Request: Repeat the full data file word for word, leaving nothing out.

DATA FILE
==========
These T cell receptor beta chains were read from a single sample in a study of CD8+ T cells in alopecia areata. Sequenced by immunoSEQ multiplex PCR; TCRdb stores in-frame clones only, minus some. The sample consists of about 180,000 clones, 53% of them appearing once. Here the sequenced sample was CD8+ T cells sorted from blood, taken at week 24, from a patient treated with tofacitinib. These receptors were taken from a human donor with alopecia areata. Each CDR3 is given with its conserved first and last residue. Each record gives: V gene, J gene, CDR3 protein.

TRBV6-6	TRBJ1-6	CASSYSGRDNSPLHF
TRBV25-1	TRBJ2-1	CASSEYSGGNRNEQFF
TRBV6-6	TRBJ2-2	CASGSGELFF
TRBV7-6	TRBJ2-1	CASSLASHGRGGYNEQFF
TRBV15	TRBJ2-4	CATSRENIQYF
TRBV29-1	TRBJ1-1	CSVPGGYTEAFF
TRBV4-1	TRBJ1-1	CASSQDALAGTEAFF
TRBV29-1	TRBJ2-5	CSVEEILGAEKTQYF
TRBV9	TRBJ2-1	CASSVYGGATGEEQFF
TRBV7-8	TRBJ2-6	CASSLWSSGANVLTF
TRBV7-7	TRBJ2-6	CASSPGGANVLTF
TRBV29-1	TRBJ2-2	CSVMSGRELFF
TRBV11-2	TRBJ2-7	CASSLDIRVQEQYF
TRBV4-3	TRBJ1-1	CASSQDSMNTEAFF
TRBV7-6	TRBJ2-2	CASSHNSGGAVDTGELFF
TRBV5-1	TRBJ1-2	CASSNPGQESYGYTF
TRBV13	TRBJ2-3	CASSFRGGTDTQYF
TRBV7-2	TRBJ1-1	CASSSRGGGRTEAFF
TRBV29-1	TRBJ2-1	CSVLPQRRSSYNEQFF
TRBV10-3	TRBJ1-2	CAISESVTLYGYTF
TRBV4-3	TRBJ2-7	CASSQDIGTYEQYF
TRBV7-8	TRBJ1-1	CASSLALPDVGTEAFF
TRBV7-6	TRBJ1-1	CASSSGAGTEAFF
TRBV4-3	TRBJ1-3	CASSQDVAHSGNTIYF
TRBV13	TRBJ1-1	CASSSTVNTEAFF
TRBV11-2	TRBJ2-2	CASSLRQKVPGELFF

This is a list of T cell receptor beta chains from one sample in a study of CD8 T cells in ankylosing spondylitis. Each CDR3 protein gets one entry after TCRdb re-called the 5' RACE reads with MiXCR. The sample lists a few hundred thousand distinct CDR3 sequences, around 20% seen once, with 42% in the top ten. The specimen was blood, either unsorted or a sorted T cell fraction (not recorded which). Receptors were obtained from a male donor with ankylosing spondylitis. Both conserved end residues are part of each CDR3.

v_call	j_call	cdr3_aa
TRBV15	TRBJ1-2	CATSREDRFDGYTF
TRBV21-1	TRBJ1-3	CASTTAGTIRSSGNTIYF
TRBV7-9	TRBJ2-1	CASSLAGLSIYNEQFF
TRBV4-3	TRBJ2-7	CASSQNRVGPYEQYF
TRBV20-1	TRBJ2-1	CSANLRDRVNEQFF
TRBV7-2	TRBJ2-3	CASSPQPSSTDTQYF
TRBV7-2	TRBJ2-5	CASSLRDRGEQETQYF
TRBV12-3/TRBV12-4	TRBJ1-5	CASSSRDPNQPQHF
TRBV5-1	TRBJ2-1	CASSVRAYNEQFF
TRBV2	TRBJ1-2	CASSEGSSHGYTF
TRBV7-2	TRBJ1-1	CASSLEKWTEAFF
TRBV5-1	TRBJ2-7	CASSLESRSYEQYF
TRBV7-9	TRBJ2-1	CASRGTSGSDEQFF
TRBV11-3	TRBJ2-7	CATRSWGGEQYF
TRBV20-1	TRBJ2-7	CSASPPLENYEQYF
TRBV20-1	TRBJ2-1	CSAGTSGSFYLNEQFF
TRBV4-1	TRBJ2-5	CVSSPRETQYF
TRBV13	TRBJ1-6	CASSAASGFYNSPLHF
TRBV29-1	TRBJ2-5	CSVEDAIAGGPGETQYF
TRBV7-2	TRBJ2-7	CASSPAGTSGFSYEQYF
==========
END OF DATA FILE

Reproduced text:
These T cell receptor beta chains were read from a single sample in a study of CD8+ T cells in alopecia areata. Sequenced by immunoSEQ multiplex PCR; TCRdb stores in-frame clones only, minus some. The sample consists of about 180,000 clones, 53% of them appearing once. Here the sequenced sample was CD8+ T cells sorted from blood, taken at week 24, from a patient treated with tofacitinib. These receptors were taken from a human donor with alopecia areata. Each CDR3 is given with its conserved first and last residue. Each record gives: V gene, J gene, CDR3 protein.

TRBV6-6	TRBJ1-6	CASSYSGRDNSPLHF
TRBV25-1	TRBJ2-1	CASSEYSGGNRNEQFF
TRBV6-6	TRBJ2-2	CASGSGELFF
TRBV7-6	TRBJ2-1	CASSLASHGRGGYNEQFF
TRBV15	TRBJ2-4	CATSRENIQYF
TRBV29-1	TRBJ1-1	CSVPGGYTEAFF
TRBV4-1	TRBJ1-1	CASSQDALAGTEAFF
TRBV29-1	TRBJ2-5	CSVEEILGAEKTQYF
TRBV9	TRBJ2-1	CASSVYGGATGEEQFF
TRBV7-8	TRBJ2-6	CASSLWSSGANVLTF
TRBV7-7	TRBJ2-6	CASSPGGANVLTF
TRBV29-1	TRBJ2-2	CSVMSGRELFF
TRBV11-2	TRBJ2-7	CASSLDIRVQEQYF
TRBV4-3	TRBJ1-1	CASSQDSMNTEAFF
TRBV7-6	TRBJ2-2	CASSHNSGGAVDTGELFF
TRBV5-1	TRBJ1-2	CASSNPGQESYGYTF
TRBV13	TRBJ2-3	CASSFRGGTDTQYF
TRBV7-2	TRBJ1-1	CASSSRGGGRTEAFF
TRBV29-1	TRBJ2-1	CSVLPQRRSSYNEQFF
TRBV10-3	TRBJ1-2	CAISESVTLYGYTF
TRBV4-3	TRBJ2-7	CASSQDIGTYEQYF
TRBV7-8	TRBJ1-1	CASSLALPDVGTEAFF
TRBV7-6	TRBJ1-1	CASSSGAGTEAFF
TRBV4-3	TRBJ1-3	CASSQDVAHSGNTIYF
TRBV13	TRBJ1-1	CASSSTVNTEAFF
TRBV11-2	TRBJ2-2	CASSLRQKVPGELFF

This is a list of T cell receptor beta chains from one sample in a study of CD8 T cells in ankylosing spondylitis. Each CDR3 protein gets one entry after TCRdb re-called the 5' RACE reads with MiXCR. The sample lists a few hundred thousand distinct CDR3 sequences, around 20% seen once, with 42% in the top ten. The specimen was blood, either unsorted or a sorted T cell fraction (not recorded which). Receptors were obtained from a male donor with ankylosing spondylitis. Both conserved end residues are part of each CDR3.

v_call	j_call	cdr3_aa
TRBV15	TRBJ1-2	CATSREDRFDGYTF
TRBV21-1	TRBJ1-3	CASTTAGTIRSSGNTIYF
TRBV7-9	TRBJ2-1	CASSLAGLSIYNEQFF
TRBV4-3	TRBJ2-7	CASSQNRVGPYEQYF
TRBV20-1	TRBJ2-1	CSANLRDRVNEQFF
TRBV7-2	TRBJ2-3	CASSPQPSSTDTQYF
TRBV7-2	TRBJ2-5	CASSLRDRGEQETQYF
TRBV12-3/TRBV12-4	TRBJ1-5	CASSSRDPNQPQHF
TRBV5-1	TRBJ2-1	CASSVRAYNEQFF
TRBV2	TRBJ1-2	CASSEGSSHGYTF
TRBV7-2	TRBJ1-1	CASSLEKWTEAFF
TRBV5-1	TRBJ2-7	CASSLESRSYEQYF
TRBV7-9	TRBJ2-1	CASRGTSGSDEQFF
TRBV11-3	TRBJ2-7	CATRSWGGEQYF
TRBV20-1	TRBJ2-7	CSASPPLENYEQYF
TRBV20-1	TRBJ2-1	CSAGTSGSFYLNEQFF
TRBV4-1	TRBJ2-5	CVSSPRETQYF
TRBV13	TRBJ1-6	CASSAASGFYNSPLHF
TRBV29-1	TRBJ2-5	CSVEDAIAGGPGETQYF
TRBV7-2	TRBJ2-7	CASSPAGTSGFSYEQYF